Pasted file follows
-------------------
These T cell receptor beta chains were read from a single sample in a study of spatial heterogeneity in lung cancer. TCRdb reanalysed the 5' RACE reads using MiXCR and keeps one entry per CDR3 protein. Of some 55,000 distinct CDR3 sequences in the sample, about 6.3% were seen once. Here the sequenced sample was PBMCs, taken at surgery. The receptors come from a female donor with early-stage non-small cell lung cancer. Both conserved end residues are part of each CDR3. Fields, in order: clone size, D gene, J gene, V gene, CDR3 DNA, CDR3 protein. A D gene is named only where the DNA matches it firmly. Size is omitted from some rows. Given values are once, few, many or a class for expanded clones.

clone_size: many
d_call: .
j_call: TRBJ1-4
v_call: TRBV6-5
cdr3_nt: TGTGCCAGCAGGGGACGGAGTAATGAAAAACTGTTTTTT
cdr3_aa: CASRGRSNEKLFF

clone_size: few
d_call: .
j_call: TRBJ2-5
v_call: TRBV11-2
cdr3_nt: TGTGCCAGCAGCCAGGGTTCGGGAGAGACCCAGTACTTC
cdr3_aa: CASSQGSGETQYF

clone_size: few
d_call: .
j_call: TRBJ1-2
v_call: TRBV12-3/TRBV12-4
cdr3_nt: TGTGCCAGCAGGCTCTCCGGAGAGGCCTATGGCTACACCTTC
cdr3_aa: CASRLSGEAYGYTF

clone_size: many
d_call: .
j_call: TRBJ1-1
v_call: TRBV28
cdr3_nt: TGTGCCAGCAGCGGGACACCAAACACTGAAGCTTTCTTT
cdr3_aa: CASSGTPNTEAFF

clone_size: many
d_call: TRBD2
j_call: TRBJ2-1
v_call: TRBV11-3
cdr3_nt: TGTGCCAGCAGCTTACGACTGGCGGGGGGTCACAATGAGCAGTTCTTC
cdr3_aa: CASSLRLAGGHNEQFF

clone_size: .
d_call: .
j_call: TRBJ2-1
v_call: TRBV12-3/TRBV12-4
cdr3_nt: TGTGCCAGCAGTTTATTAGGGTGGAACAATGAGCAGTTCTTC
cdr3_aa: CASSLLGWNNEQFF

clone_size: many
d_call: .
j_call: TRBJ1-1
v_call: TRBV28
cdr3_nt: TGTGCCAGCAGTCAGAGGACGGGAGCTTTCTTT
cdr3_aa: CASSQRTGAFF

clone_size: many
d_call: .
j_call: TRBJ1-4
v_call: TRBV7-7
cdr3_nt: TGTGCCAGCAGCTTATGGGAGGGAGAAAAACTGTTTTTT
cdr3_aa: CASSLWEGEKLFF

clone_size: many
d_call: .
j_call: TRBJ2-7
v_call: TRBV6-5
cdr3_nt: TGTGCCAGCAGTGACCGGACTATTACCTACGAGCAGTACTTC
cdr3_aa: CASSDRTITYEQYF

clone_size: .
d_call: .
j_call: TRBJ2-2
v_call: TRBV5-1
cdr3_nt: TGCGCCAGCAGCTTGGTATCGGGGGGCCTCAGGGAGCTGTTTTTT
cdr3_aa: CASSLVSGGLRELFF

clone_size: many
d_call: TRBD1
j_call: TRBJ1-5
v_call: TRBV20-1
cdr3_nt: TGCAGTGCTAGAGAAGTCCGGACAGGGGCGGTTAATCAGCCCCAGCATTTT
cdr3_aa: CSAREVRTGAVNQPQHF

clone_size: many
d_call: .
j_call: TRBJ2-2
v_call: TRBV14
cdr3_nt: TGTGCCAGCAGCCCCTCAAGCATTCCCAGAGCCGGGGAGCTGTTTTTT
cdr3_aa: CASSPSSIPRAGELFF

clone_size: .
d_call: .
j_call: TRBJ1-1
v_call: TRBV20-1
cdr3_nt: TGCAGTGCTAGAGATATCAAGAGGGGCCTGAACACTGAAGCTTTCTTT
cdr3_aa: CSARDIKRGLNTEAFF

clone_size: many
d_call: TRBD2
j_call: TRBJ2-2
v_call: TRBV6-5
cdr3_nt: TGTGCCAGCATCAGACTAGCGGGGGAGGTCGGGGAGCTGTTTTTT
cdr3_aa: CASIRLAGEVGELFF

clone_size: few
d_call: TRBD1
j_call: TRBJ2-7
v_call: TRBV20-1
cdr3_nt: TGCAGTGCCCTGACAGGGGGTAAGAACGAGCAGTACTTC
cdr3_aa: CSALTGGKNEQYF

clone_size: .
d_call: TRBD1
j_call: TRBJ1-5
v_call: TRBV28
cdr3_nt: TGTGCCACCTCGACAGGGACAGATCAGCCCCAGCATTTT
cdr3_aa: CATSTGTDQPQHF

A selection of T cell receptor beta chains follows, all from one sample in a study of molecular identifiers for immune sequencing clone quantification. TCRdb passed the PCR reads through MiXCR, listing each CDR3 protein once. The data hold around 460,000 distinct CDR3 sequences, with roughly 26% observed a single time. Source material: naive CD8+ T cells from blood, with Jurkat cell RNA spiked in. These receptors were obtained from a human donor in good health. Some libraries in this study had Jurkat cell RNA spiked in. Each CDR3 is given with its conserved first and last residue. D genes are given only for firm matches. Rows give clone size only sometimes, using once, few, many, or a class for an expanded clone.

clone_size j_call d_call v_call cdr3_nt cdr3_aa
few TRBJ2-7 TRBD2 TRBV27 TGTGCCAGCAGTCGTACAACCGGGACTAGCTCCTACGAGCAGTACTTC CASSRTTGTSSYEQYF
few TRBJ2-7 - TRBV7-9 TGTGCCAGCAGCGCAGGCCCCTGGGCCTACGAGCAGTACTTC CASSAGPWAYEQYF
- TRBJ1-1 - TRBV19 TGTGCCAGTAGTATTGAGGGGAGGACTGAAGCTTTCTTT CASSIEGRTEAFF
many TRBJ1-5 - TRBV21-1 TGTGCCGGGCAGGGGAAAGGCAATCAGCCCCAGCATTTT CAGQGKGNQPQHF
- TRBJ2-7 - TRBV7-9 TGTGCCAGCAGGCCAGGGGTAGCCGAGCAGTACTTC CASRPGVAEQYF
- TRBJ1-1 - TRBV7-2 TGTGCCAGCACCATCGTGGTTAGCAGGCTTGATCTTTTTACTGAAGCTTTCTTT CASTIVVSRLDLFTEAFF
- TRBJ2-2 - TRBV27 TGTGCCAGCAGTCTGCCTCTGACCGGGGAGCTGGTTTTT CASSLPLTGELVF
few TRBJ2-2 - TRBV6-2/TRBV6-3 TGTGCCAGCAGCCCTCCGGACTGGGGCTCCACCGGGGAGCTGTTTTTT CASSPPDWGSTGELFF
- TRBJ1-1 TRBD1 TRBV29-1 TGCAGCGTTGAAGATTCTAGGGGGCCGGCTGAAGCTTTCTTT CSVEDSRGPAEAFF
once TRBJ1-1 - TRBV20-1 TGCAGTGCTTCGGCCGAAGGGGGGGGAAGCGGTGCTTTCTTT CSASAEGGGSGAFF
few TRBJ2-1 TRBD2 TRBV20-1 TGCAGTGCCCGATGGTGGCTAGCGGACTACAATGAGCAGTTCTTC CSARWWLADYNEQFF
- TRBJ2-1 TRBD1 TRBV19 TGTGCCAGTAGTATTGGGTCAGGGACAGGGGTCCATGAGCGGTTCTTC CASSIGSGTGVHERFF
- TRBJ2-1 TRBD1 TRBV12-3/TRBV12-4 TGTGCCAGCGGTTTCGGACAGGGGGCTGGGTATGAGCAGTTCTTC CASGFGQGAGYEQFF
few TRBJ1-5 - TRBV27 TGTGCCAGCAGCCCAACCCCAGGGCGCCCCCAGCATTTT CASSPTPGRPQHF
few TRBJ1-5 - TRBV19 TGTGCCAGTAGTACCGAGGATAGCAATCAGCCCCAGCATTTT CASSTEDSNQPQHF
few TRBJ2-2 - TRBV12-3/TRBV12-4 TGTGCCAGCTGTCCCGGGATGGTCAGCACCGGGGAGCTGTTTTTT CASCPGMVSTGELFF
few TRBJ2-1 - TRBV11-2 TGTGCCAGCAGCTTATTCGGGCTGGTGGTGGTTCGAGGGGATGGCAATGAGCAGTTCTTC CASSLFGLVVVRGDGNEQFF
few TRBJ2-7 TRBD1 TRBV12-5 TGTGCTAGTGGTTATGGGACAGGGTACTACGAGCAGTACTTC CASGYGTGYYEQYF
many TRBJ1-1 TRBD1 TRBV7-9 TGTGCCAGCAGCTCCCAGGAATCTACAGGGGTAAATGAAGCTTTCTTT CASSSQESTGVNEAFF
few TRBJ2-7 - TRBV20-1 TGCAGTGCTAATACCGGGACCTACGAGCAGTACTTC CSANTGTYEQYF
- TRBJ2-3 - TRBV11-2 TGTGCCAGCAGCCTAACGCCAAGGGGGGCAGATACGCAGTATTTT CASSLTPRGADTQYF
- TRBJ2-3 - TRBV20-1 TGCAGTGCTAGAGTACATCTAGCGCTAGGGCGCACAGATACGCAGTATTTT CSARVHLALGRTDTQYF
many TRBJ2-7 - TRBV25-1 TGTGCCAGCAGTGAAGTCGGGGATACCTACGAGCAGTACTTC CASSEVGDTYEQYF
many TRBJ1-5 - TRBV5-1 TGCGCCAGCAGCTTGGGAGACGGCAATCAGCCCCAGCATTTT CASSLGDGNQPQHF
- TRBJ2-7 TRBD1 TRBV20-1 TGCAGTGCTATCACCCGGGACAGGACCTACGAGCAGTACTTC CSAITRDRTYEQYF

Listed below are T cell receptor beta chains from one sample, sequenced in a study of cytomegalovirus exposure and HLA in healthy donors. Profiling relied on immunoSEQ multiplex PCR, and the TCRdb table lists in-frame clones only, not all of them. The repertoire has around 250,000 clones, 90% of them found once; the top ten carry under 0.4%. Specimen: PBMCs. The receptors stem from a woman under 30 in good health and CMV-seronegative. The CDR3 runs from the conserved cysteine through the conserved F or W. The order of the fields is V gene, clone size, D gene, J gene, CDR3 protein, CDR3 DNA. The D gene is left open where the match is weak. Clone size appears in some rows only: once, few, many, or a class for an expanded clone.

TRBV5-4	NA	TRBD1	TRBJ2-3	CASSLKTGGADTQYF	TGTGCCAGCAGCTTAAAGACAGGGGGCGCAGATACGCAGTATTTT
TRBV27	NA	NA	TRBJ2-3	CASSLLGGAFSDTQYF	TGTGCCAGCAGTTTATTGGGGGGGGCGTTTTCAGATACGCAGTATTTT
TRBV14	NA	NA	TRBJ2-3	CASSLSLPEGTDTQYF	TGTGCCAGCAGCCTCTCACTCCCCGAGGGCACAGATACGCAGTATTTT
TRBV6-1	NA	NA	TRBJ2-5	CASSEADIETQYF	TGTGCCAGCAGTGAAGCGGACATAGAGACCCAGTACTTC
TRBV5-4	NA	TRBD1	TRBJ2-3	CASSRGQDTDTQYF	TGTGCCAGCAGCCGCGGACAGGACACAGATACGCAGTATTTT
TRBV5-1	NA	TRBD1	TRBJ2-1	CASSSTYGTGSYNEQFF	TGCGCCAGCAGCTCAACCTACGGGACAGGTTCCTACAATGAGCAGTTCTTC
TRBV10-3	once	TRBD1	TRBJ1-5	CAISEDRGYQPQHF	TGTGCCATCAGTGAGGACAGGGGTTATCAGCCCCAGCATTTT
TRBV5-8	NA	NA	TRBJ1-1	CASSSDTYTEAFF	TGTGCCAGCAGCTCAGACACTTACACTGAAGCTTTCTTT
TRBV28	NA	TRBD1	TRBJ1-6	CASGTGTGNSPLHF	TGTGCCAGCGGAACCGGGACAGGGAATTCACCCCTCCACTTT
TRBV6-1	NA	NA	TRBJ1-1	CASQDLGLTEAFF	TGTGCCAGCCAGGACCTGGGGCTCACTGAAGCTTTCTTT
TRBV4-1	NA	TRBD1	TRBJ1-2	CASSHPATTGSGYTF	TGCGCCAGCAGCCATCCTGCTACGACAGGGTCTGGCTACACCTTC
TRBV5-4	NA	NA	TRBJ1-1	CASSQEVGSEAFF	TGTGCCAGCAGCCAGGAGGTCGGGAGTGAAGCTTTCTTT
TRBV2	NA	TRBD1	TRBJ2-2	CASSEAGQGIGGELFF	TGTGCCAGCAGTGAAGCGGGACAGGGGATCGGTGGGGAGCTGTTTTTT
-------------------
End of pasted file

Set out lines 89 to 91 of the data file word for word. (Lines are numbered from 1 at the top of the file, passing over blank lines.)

v_call: TRBV20-1
cdr3_nt: TGCAGTGCCCTGACAGGGGGTAAGAACGAGCAGTACTTC
cdr3_aa: CSALTGGKNEQYF